London’s Big Ben to Go Silent for Four Years
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That is the sound of Big Ben.
People from London like to call the ringing of Big Ben “bongs.” They mark the start of a new hour.
Big Ben is the name of the large bell inside the clock tower above Britain’s Houses of Parliament. The tower is part of the Palace of Westminster. There are other smaller bells, too.
The structure that houses Big Ben is one of the most famous sights in the country. It is called the Elizabeth Tower.
Big Ben started making its bongs 158 years ago. But beginning on August 21, it will go silent for four years. The bell will ring for the last time at 12 noon.
The bell will be disconnected from the clock as crews launch a major repair project in the tower.
The clock, however, will continue to tell the time, silently.
The only time people in London will hear the bells will be on Remembrance Sunday, which falls on November 12th this year, and New Year’s Eve.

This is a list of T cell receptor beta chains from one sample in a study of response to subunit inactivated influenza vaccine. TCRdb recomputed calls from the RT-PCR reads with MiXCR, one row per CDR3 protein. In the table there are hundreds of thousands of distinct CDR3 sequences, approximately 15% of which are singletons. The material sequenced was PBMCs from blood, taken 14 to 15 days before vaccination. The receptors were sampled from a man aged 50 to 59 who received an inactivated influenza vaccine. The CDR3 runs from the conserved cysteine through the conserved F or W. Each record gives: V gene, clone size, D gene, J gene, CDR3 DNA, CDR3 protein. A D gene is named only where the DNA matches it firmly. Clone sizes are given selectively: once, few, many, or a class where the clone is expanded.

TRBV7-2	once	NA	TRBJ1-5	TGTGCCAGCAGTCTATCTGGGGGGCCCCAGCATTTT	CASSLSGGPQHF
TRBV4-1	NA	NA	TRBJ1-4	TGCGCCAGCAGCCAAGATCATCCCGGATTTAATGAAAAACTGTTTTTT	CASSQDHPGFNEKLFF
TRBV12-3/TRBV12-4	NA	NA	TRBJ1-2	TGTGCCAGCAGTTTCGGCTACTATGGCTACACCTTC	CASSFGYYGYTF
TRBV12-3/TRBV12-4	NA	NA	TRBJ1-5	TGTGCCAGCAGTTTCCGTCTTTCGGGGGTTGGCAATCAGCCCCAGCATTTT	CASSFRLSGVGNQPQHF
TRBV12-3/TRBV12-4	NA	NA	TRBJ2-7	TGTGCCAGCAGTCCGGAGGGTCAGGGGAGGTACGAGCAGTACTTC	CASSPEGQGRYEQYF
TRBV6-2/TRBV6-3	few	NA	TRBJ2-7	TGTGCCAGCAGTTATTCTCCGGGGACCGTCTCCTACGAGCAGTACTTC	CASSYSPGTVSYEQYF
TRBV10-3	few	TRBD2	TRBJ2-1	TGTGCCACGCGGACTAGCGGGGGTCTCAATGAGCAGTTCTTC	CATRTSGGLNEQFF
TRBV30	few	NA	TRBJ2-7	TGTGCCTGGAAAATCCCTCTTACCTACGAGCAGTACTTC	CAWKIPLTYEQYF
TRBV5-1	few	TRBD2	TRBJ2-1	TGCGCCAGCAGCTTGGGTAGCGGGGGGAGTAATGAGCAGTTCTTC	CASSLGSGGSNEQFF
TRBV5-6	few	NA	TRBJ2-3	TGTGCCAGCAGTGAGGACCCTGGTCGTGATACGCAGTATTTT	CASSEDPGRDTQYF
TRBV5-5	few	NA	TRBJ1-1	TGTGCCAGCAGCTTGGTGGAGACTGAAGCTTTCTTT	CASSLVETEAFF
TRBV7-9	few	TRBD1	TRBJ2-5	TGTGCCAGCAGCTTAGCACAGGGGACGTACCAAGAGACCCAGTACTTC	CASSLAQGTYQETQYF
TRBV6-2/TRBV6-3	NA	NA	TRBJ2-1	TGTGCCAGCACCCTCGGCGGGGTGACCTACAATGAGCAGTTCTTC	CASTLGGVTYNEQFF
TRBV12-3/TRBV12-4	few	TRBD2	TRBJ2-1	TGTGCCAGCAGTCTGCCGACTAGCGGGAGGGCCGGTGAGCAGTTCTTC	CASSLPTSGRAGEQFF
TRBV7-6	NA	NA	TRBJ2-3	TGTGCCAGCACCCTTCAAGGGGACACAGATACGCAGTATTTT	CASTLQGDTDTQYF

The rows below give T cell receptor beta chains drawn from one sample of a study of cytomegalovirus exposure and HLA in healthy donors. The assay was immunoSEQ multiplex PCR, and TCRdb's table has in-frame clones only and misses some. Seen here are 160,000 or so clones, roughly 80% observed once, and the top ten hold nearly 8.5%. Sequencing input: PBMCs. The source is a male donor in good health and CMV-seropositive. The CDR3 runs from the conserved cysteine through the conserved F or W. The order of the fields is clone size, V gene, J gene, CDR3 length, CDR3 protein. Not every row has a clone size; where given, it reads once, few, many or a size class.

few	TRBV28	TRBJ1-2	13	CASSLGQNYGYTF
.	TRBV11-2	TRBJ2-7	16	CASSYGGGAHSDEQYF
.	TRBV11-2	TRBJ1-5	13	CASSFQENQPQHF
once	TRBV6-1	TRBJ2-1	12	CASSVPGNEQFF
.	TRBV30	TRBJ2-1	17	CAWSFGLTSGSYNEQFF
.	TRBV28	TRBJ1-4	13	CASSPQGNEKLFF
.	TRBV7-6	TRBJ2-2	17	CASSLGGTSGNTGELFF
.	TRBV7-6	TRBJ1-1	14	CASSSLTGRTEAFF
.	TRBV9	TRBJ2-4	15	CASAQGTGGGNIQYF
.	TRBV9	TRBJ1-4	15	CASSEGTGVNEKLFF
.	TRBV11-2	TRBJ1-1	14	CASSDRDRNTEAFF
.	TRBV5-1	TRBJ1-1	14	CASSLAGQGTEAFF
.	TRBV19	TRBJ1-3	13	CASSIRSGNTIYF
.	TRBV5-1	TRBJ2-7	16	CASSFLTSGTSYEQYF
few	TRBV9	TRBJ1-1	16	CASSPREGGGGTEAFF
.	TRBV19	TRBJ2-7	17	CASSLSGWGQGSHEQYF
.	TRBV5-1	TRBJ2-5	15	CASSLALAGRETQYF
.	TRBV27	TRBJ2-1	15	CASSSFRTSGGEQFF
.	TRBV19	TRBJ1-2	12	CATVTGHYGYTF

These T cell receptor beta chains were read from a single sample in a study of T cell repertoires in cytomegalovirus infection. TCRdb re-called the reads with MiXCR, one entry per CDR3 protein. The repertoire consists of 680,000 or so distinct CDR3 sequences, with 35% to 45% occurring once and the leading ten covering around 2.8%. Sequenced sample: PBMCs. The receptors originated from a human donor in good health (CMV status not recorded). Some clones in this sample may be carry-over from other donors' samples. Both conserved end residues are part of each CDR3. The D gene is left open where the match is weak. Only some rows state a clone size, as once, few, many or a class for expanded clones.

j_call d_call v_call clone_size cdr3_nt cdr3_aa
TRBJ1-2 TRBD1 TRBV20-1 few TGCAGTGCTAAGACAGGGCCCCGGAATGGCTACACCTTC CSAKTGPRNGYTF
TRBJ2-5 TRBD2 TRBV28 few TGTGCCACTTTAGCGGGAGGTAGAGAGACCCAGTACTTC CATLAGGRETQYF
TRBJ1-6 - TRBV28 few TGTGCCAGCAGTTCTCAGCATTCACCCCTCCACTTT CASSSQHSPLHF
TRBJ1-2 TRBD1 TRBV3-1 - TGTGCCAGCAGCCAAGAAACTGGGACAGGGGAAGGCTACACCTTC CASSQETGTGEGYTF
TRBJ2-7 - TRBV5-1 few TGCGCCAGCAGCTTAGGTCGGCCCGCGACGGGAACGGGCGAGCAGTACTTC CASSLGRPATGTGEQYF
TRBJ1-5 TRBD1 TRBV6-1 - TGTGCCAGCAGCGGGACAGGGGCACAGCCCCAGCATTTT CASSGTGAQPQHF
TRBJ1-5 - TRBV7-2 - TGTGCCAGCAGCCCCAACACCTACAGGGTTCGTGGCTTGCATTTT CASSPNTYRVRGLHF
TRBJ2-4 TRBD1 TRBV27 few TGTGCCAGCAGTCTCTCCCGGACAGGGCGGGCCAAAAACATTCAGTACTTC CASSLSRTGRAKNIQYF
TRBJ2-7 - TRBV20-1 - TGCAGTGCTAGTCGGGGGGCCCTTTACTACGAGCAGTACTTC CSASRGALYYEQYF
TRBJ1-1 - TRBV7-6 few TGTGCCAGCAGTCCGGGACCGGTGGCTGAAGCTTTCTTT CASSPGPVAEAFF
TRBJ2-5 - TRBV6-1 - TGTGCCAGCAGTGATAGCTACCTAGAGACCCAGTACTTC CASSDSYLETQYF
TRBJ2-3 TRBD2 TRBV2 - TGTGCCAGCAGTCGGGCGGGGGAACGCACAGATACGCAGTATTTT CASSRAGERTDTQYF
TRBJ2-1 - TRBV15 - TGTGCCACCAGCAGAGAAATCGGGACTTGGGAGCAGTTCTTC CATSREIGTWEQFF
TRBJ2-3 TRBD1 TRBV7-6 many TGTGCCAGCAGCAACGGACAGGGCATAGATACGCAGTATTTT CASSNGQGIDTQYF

Some people are making plans to be in London for the final bongs before the four-year silence.
The renovation project will cost about $40 million, said Steve Jaggs. He is known as “The Keeper of the Great Clock.”
Jaggs said the goal is to keep the building safe and the famous timepiece working for future generations to enjoy.
The clock faces and many of the clock’s moving parts will be taken apart and cleaned. Rust will be removed and an elevator will be built for workers to use.
The last time the bell stopped ringing for repairs was in 2007. It was also silent for the funerals of former Prime Ministers Winston Churchill and Margaret Thatcher.
There was reaction to the silencing of Big Ben on social media.
Joana reacted to the news on Twitter. She proposed that there be “one minute of silence for the lost bongs of Big Ben.”
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I’m Dan Friedell.
Dan Friedell wrote this story for VOA Learning English based on reports by Reuters, The Washington Post and The Guardian. George Grow was the editor.